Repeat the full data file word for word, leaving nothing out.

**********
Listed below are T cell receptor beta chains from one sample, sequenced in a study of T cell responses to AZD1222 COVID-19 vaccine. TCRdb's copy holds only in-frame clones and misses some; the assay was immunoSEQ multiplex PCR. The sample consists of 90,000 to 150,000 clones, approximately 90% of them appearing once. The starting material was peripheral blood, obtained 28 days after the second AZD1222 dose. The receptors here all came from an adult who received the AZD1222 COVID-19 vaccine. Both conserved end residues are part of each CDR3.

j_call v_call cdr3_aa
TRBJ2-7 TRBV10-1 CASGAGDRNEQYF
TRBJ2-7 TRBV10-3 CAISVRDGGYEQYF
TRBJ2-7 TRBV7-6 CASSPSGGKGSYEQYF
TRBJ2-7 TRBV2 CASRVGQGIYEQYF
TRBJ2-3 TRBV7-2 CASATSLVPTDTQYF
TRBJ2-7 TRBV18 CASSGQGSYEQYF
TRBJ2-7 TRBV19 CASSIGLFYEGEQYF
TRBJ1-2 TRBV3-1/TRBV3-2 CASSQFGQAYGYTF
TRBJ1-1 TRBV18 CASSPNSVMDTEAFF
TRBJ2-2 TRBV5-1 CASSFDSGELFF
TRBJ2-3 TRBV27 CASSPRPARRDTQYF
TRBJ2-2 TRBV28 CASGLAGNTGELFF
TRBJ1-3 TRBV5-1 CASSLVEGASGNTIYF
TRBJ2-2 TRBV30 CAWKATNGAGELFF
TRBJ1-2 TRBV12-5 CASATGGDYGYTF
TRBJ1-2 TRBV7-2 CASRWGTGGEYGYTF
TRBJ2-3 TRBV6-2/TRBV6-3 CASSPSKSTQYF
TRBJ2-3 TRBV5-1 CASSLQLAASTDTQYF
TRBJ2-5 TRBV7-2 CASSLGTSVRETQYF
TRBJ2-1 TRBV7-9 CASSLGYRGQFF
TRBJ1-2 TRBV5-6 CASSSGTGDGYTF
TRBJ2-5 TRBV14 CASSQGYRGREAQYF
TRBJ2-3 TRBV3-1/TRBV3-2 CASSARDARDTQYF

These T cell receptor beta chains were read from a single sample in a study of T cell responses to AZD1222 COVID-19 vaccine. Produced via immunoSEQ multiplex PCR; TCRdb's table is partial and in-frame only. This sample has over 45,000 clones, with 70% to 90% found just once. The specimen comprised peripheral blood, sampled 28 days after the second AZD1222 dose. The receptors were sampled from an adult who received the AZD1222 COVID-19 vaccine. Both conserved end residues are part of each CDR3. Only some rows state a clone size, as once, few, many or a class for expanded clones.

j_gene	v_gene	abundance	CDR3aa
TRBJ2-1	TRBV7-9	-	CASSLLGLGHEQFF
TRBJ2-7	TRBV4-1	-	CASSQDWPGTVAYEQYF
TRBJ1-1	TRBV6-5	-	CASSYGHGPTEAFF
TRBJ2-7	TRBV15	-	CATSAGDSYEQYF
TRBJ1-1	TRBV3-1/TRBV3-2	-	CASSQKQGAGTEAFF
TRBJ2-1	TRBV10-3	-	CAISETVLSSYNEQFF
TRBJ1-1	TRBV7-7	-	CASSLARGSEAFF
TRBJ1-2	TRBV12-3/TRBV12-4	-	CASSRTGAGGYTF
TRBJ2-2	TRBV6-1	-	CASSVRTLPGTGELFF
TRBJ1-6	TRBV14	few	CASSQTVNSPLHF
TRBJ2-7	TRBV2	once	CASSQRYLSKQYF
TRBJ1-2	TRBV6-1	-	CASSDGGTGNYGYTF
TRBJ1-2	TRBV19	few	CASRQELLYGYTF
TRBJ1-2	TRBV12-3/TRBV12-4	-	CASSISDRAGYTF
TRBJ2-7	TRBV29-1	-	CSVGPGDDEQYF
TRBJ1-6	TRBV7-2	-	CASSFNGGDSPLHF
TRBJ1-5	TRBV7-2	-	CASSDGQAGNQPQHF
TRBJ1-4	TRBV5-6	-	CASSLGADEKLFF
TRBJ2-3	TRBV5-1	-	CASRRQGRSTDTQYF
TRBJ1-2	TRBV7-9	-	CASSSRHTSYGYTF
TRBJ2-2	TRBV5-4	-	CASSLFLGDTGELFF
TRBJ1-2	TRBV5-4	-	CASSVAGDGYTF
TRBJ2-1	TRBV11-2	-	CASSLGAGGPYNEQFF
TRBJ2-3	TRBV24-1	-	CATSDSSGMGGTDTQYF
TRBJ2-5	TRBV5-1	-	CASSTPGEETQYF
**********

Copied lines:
Listed below are T cell receptor beta chains from one sample, sequenced in a study of T cell responses to AZD1222 COVID-19 vaccine. TCRdb's copy holds only in-frame clones and misses some; the assay was immunoSEQ multiplex PCR. The sample consists of 90,000 to 150,000 clones, approximately 90% of them appearing once. The starting material was peripheral blood, obtained 28 days after the second AZD1222 dose. The receptors here all came from an adult who received the AZD1222 COVID-19 vaccine. Both conserved end residues are part of each CDR3.

j_call v_call cdr3_aa
TRBJ2-7 TRBV10-1 CASGAGDRNEQYF
TRBJ2-7 TRBV10-3 CAISVRDGGYEQYF
TRBJ2-7 TRBV7-6 CASSPSGGKGSYEQYF
TRBJ2-7 TRBV2 CASRVGQGIYEQYF
TRBJ2-3 TRBV7-2 CASATSLVPTDTQYF
TRBJ2-7 TRBV18 CASSGQGSYEQYF
TRBJ2-7 TRBV19 CASSIGLFYEGEQYF
TRBJ1-2 TRBV3-1/TRBV3-2 CASSQFGQAYGYTF
TRBJ1-1 TRBV18 CASSPNSVMDTEAFF
TRBJ2-2 TRBV5-1 CASSFDSGELFF
TRBJ2-3 TRBV27 CASSPRPARRDTQYF
TRBJ2-2 TRBV28 CASGLAGNTGELFF
TRBJ1-3 TRBV5-1 CASSLVEGASGNTIYF
TRBJ2-2 TRBV30 CAWKATNGAGELFF
TRBJ1-2 TRBV12-5 CASATGGDYGYTF
TRBJ1-2 TRBV7-2 CASRWGTGGEYGYTF
TRBJ2-3 TRBV6-2/TRBV6-3 CASSPSKSTQYF
TRBJ2-3 TRBV5-1 CASSLQLAASTDTQYF
TRBJ2-5 TRBV7-2 CASSLGTSVRETQYF
TRBJ2-1 TRBV7-9 CASSLGYRGQFF
TRBJ1-2 TRBV5-6 CASSSGTGDGYTF
TRBJ2-5 TRBV14 CASSQGYRGREAQYF
TRBJ2-3 TRBV3-1/TRBV3-2 CASSARDARDTQYF

These T cell receptor beta chains were read from a single sample in a study of T cell responses to AZD1222 COVID-19 vaccine. Produced via immunoSEQ multiplex PCR; TCRdb's table is partial and in-frame only. This sample has over 45,000 clones, with 70% to 90% found just once. The specimen comprised peripheral blood, sampled 28 days after the second AZD1222 dose. The receptors were sampled from an adult who received the AZD1222 COVID-19 vaccine. Both conserved end residues are part of each CDR3. Only some rows state a clone size, as once, few, many or a class for expanded clones.

j_gene	v_gene	abundance	CDR3aa
TRBJ2-1	TRBV7-9	-	CASSLLGLGHEQFF
TRBJ2-7	TRBV4-1	-	CASSQDWPGTVAYEQYF
TRBJ1-1	TRBV6-5	-	CASSYGHGPTEAFF
TRBJ2-7	TRBV15	-	CATSAGDSYEQYF
TRBJ1-1	TRBV3-1/TRBV3-2	-	CASSQKQGAGTEAFF
TRBJ2-1	TRBV10-3	-	CAISETVLSSYNEQFF
TRBJ1-1	TRBV7-7	-	CASSLARGSEAFF
TRBJ1-2	TRBV12-3/TRBV12-4	-	CASSRTGAGGYTF
TRBJ2-2	TRBV6-1	-	CASSVRTLPGTGELFF
TRBJ1-6	TRBV14	few	CASSQTVNSPLHF
TRBJ2-7	TRBV2	once	CASSQRYLSKQYF
TRBJ1-2	TRBV6-1	-	CASSDGGTGNYGYTF
TRBJ1-2	TRBV19	few	CASRQELLYGYTF
TRBJ1-2	TRBV12-3/TRBV12-4	-	CASSISDRAGYTF
TRBJ2-7	TRBV29-1	-	CSVGPGDDEQYF
TRBJ1-6	TRBV7-2	-	CASSFNGGDSPLHF
TRBJ1-5	TRBV7-2	-	CASSDGQAGNQPQHF
TRBJ1-4	TRBV5-6	-	CASSLGADEKLFF
TRBJ2-3	TRBV5-1	-	CASRRQGRSTDTQYF
TRBJ1-2	TRBV7-9	-	CASSSRHTSYGYTF
TRBJ2-2	TRBV5-4	-	CASSLFLGDTGELFF
TRBJ1-2	TRBV5-4	-	CASSVAGDGYTF
TRBJ2-1	TRBV11-2	-	CASSLGAGGPYNEQFF
TRBJ2-3	TRBV24-1	-	CATSDSSGMGGTDTQYF
TRBJ2-5	TRBV5-1	-	CASSTPGEETQYF